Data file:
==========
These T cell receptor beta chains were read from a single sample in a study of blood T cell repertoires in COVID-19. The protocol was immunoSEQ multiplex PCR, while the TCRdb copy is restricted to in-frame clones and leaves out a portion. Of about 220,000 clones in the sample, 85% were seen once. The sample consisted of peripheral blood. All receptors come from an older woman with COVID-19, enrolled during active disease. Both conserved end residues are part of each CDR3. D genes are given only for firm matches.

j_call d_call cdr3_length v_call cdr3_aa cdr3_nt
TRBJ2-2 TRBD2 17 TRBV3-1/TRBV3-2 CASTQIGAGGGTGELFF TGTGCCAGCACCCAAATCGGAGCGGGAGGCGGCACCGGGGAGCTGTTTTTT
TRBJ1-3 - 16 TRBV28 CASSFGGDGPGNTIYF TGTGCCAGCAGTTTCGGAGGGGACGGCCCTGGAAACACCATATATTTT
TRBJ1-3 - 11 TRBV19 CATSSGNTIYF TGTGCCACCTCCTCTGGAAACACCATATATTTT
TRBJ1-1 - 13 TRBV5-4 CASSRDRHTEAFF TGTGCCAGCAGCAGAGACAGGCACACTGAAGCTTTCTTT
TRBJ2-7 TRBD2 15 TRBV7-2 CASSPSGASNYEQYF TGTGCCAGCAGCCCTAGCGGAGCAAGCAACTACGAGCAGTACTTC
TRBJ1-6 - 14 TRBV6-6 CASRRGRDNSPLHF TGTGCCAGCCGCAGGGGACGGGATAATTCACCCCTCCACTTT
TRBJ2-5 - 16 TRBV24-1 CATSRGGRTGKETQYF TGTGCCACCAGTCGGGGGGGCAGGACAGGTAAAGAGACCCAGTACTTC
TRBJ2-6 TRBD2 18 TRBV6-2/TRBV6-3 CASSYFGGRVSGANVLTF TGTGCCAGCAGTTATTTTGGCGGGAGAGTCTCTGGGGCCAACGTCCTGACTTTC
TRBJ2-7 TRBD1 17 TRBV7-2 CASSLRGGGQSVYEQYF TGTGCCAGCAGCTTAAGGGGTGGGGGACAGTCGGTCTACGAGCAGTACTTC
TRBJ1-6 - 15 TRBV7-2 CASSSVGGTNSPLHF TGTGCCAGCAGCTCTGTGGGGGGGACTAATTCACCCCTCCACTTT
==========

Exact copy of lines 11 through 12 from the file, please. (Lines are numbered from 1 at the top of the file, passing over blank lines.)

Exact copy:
TRBJ2-7 TRBD1 17 TRBV7-2 CASSLRGGGQSVYEQYF TGTGCCAGCAGCTTAAGGGGTGGGGGACAGTCGGTCTACGAGCAGTACTTC
TRBJ1-6 - 15 TRBV7-2 CASSSVGGTNSPLHF TGTGCCAGCAGCTCTGTGGGGGGGACTAATTCACCCCTCCACTTT